America is about…

Once when I was traveling in Turkey I stayed at a cool hotel in Bodrum.  It had walls upon which guests could write or draw graffiti.  I found this post there:

Repenting of arrogance

I liked that.  Made me hopeful that people from around the world might read it.


Knowledge Leads to Empathy

Empathy comes from knowing the other.

I’ve been trying to cultivate some habits that help me be open to “other-ness,” people from outside my world, neighborhood, family, affinity groups, church, groups, you name it.

Can’t remember where I read the good suggestion that we try to shop in parts of town where we don’t live (and that perhaps have less than my share of affluent neighbors), so as to spread around material benefits.  And to meet others who aren’t just like me.

I like this Henri Nouwen quote from “Bread for the Journey”:

We become neighbours when we are willing to cross the road for one another. There is so much separation and segregation: between black people and white people, between gay people and straight people, between young people and old people, between sick people and healthy people, between prisoners and free people, between Jews and Gentiles, Muslims and Christians, Protestants and Catholics, Greek Catholics and Latin Catholics.

There is a lot of road crossing to do. We are all very busy in our own circles. We have our own people to go to and our own affairs to take care of. But if we could cross the street once in a while and pay attention to what is happening on the other side, we might become neighbours.

We’ve been laughing at my church lately (though we know it’s not funny) that churches can often have a “calling to the poor” that remains abstract.  A valid question is “What are the names of the poor whom you interact with?”

Thanks for Sharing Your Mother

Raised in the south, our family employed a maid who came to work for us most weekdays to cook and clean and take care of my sister and me.  And she was one of the most important people in my life.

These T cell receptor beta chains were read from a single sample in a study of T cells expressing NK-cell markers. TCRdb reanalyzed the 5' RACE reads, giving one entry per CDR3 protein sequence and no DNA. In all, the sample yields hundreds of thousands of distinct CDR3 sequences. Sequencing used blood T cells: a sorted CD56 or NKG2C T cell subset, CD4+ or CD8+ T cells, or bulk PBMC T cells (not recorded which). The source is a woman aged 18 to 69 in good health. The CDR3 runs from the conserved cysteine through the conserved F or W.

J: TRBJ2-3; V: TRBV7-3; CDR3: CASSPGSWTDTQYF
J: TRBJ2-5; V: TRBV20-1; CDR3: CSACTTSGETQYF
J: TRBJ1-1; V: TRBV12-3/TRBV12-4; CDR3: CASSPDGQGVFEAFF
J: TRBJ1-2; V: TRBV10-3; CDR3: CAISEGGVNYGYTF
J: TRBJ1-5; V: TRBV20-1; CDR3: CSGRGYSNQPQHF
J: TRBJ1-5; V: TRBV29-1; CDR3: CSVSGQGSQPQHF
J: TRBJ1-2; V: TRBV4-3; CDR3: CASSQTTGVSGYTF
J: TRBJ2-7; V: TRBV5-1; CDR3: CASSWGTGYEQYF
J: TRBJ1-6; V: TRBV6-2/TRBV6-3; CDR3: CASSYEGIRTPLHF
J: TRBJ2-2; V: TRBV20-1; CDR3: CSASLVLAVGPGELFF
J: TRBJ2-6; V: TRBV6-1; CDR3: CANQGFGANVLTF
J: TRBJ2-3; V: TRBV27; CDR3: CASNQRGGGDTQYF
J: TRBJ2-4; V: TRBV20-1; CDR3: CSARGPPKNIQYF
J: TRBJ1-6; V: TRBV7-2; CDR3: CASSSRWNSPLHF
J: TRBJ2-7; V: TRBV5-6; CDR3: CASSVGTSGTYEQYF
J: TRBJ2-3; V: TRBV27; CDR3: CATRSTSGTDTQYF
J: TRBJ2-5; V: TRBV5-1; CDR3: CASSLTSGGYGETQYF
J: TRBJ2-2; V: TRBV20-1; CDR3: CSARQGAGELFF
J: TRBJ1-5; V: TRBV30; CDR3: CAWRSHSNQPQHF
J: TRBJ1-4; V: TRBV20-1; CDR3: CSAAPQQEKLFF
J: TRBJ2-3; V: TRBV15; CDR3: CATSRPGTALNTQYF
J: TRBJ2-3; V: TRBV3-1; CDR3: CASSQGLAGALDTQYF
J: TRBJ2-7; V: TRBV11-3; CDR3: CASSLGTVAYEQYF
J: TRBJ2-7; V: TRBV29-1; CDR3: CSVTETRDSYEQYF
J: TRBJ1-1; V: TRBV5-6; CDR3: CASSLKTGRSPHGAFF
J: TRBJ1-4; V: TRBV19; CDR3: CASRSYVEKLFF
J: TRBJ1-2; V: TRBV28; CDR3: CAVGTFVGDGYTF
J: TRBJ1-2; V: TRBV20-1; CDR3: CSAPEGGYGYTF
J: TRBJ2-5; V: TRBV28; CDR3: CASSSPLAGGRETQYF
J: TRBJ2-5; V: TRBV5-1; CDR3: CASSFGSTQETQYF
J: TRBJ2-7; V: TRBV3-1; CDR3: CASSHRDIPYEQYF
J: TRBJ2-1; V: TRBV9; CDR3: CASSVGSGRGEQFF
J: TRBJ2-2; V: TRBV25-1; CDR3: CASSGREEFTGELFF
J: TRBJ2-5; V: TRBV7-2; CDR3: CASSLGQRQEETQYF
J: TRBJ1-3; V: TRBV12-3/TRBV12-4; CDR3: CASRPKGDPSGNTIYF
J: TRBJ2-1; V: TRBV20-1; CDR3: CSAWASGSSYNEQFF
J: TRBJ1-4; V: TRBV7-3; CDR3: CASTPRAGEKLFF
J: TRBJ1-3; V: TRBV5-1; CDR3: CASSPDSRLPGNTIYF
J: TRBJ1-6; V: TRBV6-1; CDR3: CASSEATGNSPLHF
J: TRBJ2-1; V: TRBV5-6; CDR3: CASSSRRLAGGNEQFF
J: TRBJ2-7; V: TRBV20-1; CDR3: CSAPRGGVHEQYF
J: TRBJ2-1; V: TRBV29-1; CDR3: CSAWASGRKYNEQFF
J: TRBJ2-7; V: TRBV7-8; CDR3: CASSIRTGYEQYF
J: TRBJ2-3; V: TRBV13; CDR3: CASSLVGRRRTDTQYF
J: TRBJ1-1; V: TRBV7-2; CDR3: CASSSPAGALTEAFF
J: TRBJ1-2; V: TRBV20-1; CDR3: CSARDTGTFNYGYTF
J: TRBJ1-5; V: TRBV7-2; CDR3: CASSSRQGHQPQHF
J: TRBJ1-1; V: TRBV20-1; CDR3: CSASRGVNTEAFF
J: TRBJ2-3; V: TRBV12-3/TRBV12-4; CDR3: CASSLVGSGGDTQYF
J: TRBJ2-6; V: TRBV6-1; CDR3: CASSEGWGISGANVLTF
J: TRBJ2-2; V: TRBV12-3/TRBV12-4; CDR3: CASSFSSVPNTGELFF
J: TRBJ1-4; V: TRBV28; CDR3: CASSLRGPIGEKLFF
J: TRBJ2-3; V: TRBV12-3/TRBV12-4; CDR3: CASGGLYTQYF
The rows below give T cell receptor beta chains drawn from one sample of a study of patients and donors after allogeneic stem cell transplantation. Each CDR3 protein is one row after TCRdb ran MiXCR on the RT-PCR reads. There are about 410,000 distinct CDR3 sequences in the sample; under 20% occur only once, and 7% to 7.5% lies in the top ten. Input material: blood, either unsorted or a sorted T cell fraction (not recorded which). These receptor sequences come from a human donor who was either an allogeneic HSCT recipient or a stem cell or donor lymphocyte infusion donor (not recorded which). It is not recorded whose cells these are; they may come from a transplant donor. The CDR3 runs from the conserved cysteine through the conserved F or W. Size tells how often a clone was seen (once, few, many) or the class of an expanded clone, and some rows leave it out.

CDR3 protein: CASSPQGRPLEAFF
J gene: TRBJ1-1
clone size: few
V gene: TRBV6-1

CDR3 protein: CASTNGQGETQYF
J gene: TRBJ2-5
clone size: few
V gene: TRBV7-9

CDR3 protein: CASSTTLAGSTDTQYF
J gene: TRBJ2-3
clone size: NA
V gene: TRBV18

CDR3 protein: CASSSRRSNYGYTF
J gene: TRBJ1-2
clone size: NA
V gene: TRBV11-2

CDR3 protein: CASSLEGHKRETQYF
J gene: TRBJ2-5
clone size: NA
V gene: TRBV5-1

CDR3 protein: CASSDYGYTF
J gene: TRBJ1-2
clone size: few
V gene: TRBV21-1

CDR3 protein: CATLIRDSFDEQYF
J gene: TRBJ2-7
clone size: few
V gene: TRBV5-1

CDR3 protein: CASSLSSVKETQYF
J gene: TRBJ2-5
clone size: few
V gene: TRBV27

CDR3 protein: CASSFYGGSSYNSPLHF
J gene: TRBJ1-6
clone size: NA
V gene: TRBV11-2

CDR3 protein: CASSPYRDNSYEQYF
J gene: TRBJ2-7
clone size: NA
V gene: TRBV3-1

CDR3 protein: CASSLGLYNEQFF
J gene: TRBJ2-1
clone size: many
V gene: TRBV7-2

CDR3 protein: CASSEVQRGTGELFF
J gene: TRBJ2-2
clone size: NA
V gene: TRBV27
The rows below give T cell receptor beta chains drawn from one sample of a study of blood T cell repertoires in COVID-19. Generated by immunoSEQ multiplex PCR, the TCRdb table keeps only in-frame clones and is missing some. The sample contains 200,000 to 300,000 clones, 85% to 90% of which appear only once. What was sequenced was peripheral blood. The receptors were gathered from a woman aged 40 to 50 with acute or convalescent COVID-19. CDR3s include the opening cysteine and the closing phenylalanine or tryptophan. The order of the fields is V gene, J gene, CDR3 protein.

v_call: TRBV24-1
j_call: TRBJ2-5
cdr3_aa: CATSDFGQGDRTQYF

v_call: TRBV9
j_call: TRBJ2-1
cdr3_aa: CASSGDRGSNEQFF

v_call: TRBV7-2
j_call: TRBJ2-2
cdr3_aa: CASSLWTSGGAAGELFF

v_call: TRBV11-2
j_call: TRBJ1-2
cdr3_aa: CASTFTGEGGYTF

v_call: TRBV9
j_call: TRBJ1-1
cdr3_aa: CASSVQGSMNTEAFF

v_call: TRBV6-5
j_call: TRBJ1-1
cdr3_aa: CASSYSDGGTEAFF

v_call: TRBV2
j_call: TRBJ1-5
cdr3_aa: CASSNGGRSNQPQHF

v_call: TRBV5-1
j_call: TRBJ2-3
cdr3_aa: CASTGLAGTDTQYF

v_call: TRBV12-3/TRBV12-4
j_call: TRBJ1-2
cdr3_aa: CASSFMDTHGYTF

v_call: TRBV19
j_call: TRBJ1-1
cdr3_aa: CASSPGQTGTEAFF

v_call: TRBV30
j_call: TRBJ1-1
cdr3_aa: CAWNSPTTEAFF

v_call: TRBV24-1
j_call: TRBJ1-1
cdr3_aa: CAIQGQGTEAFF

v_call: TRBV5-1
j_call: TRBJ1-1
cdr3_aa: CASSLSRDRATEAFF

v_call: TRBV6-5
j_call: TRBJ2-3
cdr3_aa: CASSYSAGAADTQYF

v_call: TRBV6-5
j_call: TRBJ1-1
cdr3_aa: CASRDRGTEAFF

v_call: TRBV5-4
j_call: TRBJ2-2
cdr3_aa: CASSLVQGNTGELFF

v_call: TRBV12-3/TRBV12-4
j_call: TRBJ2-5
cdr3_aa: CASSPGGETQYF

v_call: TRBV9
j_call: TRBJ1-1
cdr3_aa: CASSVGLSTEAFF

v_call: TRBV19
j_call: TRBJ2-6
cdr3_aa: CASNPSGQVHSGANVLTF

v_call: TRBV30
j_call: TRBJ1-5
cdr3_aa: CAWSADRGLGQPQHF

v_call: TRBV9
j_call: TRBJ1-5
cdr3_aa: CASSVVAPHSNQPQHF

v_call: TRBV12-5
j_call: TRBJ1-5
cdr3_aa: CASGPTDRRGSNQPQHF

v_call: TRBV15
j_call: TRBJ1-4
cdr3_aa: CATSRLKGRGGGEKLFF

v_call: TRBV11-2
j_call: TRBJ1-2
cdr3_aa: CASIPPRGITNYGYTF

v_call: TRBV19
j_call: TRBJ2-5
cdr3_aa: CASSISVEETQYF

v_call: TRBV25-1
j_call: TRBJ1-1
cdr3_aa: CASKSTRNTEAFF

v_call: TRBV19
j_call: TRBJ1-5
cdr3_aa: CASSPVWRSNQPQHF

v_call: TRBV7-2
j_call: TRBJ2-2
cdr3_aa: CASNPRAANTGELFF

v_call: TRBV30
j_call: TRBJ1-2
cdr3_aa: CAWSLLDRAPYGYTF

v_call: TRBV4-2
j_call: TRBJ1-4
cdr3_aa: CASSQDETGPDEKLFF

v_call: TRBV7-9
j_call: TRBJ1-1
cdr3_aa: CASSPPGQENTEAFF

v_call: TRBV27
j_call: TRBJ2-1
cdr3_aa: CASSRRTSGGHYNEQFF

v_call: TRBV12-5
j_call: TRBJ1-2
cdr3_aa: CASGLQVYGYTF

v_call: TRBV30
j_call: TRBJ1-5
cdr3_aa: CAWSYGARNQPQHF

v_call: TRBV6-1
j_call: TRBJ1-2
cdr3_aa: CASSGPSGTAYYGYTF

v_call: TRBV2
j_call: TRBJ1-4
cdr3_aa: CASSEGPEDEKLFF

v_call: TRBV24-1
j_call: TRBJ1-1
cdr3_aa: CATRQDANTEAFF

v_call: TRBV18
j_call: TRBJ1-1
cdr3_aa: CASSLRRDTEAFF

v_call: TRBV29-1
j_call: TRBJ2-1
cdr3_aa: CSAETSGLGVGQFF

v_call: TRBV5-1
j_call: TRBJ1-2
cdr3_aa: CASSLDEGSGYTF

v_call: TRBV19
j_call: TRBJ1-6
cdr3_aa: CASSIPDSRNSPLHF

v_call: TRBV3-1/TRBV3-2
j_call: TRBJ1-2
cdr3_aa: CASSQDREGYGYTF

She died 5 years ago this week.  And I’m missing her mightily.

I’ve written about her a lot in my life, and I’ve written about the unique relationship between black maids and white children in the south.  And I wrote my Masters thesis on that topic.  It’s a complicated one, of course, and one that white girls really don’t know the half of.

But today it’s too tender to share or to give more words to.  What I do want to say today, on this particular blog, is that I benefitted from her care and love because her own children went without as much of her time and energy as they probably would have liked to have had, so that she could support them by taking care of me.

And I want to thank them.  So… “Mary and Howard, Mattie meant the world to me.  Thank you for sharing her.”

Gluttony and Theology

Meat and three (plus a few)

I’m reading a very interesting book, called “Food and God, A Theological Approach to Eating, Diet and Weight Control.” Joel Soza wrote it, and it has nothing to do with another currently popular book with a similar title.  I’ve really enjoyed thinking through the themes of the role of food and eating in creation, in temptation, in Israel’s law code, in Old Testament case studies (Esau, Eglon and Eli), in the life and teaching of Jesus, and in the New Testament church.  It’s convicting, but then again I rather expected that since I know I have a problem in this area (being a typical American with a weight problem, knowing I live in a world where much of the population doesn’t have enough to eat), and I want to grow beyond that problem and act on convictions that are only somewhat recent.  So bring on the conviction!  Which Soza has done for me.

I’ll be doing a lot of posts on this, I think, as the use of food is definitely a jubilee principle (How much is right for me? Who and what do I owe for its production? How can I share?).

I want to start with a conversation around Gregory the Great, pope from 590-604 AD, who talked about the “seven deadly sins” which included gluttony.  Quoting Francine Prose’s “Gluttony,” Soza writes that “According to him (Gregory), gluttony could reveal itself in one of five ways: “too soon, too delicately, too expensively, too greedily, and too much.”  What do you think of those?  Have you commonly thought of gluttony that way if you think of it at all?

I’ll continue with some of Soza’s reflections: “By ‘too soon’ Gregory meant that one eats before there is real need to eat; by ‘too delicate’ he meant that one is too fussy or too dainty about one’s food choice and preparation; by ‘too expensive’ he meant indulgence in costly foods, by ‘too greedily’ he meant self-centered eating without regard for others; and by ‘too much’ he meant, well, exceeding the obvious measure of refreshment or need.”

I am guilty on all counts.  Good stuff to think about and — God, help me — to change.

Michelle Obama and Exposure to the Arts as a Gateway to More

I’m a fan of our First Lady.  And I enjoyed this article in the Washington Post today, “To showcase nation’s arts, first lady isn’t afraid to spotlight the unexpected.”